One invited guest says he has bought land and must go and see it— but no one buys land without first inspecting it! A second invitee claims he must try out a team of oxen he has purchased—but even a completely foolish farmer has to make sure a team of oxen can pull together prior to making an offer. A third claims to have “just married,” but no one forgets their wedding date and books a party during the honeymoon. These excuses are so patently ridiculous, they must hide something else. Anger at the one who issues the invitation? A desire to hurt the giver of the party? Many excuses for rejecting God are equally unreasonable.
Have you ever allowed anger with God to keep you away from His community?
What changed your attitude?
FAMILY TIME— What should we do when we feel angry at God? Find a Psalm where the author is “praying his anger.”
The excuses in our parable are beyond lame. They are utterly and probably deliberately illegitimate. In the Ancient Near East, there were two stages of invitation. A first invitation was given and a response offered. Then on the day of the event, a notice was sent, through a servant, that the feast was now ready, and the guests who had already accepted the original invitation should come. The key to understanding the reaction of the party-giver is knowing that all the guests who are no-shows have previously agreed to come.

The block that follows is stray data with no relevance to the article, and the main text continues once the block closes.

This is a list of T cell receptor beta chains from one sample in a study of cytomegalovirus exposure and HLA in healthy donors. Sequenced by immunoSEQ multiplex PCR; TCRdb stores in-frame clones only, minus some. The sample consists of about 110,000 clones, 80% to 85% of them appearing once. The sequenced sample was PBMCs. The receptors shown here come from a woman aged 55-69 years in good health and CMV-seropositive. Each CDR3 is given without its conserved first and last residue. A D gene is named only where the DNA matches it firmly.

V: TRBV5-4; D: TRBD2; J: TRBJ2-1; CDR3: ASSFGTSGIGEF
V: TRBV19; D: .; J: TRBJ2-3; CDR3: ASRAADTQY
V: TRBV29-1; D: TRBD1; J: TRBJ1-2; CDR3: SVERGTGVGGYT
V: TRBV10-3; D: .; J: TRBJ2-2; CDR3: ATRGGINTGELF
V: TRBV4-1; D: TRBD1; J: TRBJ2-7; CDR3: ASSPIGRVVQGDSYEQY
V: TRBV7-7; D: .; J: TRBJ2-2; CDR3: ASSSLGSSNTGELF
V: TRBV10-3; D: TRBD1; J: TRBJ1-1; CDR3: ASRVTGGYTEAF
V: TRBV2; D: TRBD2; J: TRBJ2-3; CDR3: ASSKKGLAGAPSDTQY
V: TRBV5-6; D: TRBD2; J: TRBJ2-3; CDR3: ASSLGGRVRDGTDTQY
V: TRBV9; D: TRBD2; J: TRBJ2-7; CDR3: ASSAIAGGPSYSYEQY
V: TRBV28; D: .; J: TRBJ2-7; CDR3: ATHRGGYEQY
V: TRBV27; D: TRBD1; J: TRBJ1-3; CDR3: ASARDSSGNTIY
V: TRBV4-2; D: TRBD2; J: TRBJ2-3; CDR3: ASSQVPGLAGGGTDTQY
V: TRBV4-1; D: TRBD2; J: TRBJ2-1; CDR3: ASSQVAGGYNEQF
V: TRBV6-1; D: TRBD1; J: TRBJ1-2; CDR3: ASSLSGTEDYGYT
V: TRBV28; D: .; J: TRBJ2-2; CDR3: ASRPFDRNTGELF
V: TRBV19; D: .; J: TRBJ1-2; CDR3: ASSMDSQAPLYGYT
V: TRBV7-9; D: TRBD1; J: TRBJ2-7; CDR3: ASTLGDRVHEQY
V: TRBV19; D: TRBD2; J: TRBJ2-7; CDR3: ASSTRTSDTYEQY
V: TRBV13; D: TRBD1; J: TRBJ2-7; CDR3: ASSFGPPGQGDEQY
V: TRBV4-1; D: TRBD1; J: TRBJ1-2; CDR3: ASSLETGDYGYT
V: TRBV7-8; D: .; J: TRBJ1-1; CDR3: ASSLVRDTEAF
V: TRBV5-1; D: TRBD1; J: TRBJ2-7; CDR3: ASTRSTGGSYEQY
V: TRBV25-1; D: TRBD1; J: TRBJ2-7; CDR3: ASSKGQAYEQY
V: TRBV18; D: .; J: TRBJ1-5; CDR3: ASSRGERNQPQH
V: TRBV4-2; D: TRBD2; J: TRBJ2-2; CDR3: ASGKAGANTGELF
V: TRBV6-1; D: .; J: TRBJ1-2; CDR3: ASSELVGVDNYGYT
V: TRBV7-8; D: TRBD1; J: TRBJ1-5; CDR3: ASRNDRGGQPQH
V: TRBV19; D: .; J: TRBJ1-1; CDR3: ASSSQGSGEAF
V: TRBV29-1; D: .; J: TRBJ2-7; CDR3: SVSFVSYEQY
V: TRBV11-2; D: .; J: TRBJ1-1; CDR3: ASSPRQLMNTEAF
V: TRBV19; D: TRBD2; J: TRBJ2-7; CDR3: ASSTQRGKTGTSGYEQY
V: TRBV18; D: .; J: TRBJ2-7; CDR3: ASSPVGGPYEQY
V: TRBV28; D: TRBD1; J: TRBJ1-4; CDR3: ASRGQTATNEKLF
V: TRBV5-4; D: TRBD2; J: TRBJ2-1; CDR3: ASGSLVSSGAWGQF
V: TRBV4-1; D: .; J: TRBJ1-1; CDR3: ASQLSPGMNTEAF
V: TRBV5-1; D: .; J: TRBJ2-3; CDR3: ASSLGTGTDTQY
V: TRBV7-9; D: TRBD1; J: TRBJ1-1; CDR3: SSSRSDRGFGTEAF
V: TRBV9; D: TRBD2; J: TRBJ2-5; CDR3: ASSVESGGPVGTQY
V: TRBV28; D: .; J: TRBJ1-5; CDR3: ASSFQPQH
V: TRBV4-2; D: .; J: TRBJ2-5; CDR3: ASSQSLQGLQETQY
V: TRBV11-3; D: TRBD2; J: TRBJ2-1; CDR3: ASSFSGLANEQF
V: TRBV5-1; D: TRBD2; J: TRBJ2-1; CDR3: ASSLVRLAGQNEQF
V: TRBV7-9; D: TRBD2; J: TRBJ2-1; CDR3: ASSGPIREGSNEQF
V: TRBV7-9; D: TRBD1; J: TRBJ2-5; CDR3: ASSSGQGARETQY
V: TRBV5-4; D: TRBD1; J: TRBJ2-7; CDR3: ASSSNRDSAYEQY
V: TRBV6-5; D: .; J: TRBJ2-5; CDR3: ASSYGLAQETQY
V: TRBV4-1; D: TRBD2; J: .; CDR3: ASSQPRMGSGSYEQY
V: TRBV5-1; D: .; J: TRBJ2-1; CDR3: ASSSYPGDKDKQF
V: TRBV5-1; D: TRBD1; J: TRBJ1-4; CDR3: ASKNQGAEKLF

Some people intend to be on God’s guest list, and make an initial response to His invitation, but then don’t follow through.
How has God invited you into relationship and commitment?
How have you responded?
FAMILY TIME— What commitments have you said yes to? A sports team? A set of music or art lessons? Talk about the need to say yes repeatedly to each practice or opportunity.